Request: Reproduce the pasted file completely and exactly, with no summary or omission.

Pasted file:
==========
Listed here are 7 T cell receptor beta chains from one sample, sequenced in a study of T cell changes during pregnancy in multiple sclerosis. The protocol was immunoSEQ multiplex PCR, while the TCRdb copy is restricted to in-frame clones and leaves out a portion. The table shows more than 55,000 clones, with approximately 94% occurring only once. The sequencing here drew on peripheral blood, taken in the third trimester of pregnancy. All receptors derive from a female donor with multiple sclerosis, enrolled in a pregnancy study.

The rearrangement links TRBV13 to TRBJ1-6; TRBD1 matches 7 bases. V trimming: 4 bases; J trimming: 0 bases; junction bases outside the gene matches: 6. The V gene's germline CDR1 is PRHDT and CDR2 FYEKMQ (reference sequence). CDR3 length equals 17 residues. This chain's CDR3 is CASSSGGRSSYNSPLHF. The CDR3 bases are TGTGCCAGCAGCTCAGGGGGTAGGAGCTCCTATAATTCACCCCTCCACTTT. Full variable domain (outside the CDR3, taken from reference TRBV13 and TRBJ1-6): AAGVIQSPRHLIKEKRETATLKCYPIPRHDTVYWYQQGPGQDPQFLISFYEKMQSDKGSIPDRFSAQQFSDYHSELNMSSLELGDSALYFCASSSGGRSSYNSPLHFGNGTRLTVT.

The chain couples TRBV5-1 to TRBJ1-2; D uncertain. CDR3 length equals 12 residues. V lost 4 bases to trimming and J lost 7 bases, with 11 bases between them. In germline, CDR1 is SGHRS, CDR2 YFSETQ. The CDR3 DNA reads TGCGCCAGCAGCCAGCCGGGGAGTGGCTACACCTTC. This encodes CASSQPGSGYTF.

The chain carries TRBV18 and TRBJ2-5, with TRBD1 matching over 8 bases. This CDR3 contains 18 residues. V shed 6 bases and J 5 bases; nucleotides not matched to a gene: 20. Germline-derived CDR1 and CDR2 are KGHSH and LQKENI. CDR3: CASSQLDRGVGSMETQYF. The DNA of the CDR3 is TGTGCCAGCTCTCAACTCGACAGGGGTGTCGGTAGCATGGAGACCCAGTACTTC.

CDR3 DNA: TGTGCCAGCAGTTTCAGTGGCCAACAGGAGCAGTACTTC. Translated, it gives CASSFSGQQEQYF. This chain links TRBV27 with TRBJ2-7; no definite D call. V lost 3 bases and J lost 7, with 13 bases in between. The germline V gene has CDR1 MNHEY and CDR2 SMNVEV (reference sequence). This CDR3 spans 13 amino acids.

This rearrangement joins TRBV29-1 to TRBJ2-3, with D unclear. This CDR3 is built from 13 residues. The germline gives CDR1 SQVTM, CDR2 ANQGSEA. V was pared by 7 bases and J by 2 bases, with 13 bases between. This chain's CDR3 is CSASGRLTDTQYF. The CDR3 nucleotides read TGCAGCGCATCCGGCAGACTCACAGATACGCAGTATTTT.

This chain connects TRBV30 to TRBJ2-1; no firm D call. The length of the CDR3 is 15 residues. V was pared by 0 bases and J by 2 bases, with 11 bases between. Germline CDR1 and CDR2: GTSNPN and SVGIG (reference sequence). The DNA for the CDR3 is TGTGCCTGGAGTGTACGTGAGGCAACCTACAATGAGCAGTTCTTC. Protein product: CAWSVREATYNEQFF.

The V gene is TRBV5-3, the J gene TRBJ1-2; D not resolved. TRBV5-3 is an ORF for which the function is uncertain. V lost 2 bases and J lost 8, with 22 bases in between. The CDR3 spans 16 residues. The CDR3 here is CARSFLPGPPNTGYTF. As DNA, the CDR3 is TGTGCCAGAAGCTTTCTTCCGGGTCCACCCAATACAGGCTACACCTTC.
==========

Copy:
Listed here are 7 T cell receptor beta chains from one sample, sequenced in a study of T cell changes during pregnancy in multiple sclerosis. The protocol was immunoSEQ multiplex PCR, while the TCRdb copy is restricted to in-frame clones and leaves out a portion. The table shows more than 55,000 clones, with approximately 94% occurring only once. The sequencing here drew on peripheral blood, taken in the third trimester of pregnancy. All receptors derive from a female donor with multiple sclerosis, enrolled in a pregnancy study.

The rearrangement links TRBV13 to TRBJ1-6; TRBD1 matches 7 bases. V trimming: 4 bases; J trimming: 0 bases; junction bases outside the gene matches: 6. The V gene's germline CDR1 is PRHDT and CDR2 FYEKMQ (reference sequence). CDR3 length equals 17 residues. This chain's CDR3 is CASSSGGRSSYNSPLHF. The CDR3 bases are TGTGCCAGCAGCTCAGGGGGTAGGAGCTCCTATAATTCACCCCTCCACTTT. Full variable domain (outside the CDR3, taken from reference TRBV13 and TRBJ1-6): AAGVIQSPRHLIKEKRETATLKCYPIPRHDTVYWYQQGPGQDPQFLISFYEKMQSDKGSIPDRFSAQQFSDYHSELNMSSLELGDSALYFCASSSGGRSSYNSPLHFGNGTRLTVT.

The chain couples TRBV5-1 to TRBJ1-2; D uncertain. CDR3 length equals 12 residues. V lost 4 bases to trimming and J lost 7 bases, with 11 bases between them. In germline, CDR1 is SGHRS, CDR2 YFSETQ. The CDR3 DNA reads TGCGCCAGCAGCCAGCCGGGGAGTGGCTACACCTTC. This encodes CASSQPGSGYTF.

The chain carries TRBV18 and TRBJ2-5, with TRBD1 matching over 8 bases. This CDR3 contains 18 residues. V shed 6 bases and J 5 bases; nucleotides not matched to a gene: 20. Germline-derived CDR1 and CDR2 are KGHSH and LQKENI. CDR3: CASSQLDRGVGSMETQYF. The DNA of the CDR3 is TGTGCCAGCTCTCAACTCGACAGGGGTGTCGGTAGCATGGAGACCCAGTACTTC.

CDR3 DNA: TGTGCCAGCAGTTTCAGTGGCCAACAGGAGCAGTACTTC. Translated, it gives CASSFSGQQEQYF. This chain links TRBV27 with TRBJ2-7; no definite D call. V lost 3 bases and J lost 7, with 13 bases in between. The germline V gene has CDR1 MNHEY and CDR2 SMNVEV (reference sequence). This CDR3 spans 13 amino acids.

This rearrangement joins TRBV29-1 to TRBJ2-3, with D unclear. This CDR3 is built from 13 residues. The germline gives CDR1 SQVTM, CDR2 ANQGSEA. V was pared by 7 bases and J by 2 bases, with 13 bases between. This chain's CDR3 is CSASGRLTDTQYF. The CDR3 nucleotides read TGCAGCGCATCCGGCAGACTCACAGATACGCAGTATTTT.

This chain connects TRBV30 to TRBJ2-1; no firm D call. The length of the CDR3 is 15 residues. V was pared by 0 bases and J by 2 bases, with 11 bases between. Germline CDR1 and CDR2: GTSNPN and SVGIG (reference sequence). The DNA for the CDR3 is TGTGCCTGGAGTGTACGTGAGGCAACCTACAATGAGCAGTTCTTC. Protein product: CAWSVREATYNEQFF.

The V gene is TRBV5-3, the J gene TRBJ1-2; D not resolved. TRBV5-3 is an ORF for which the function is uncertain. V lost 2 bases and J lost 8, with 22 bases in between. The CDR3 spans 16 residues. The CDR3 here is CARSFLPGPPNTGYTF. As DNA, the CDR3 is TGTGCCAGAAGCTTTCTTCCGGGTCCACCCAATACAGGCTACACCTTC.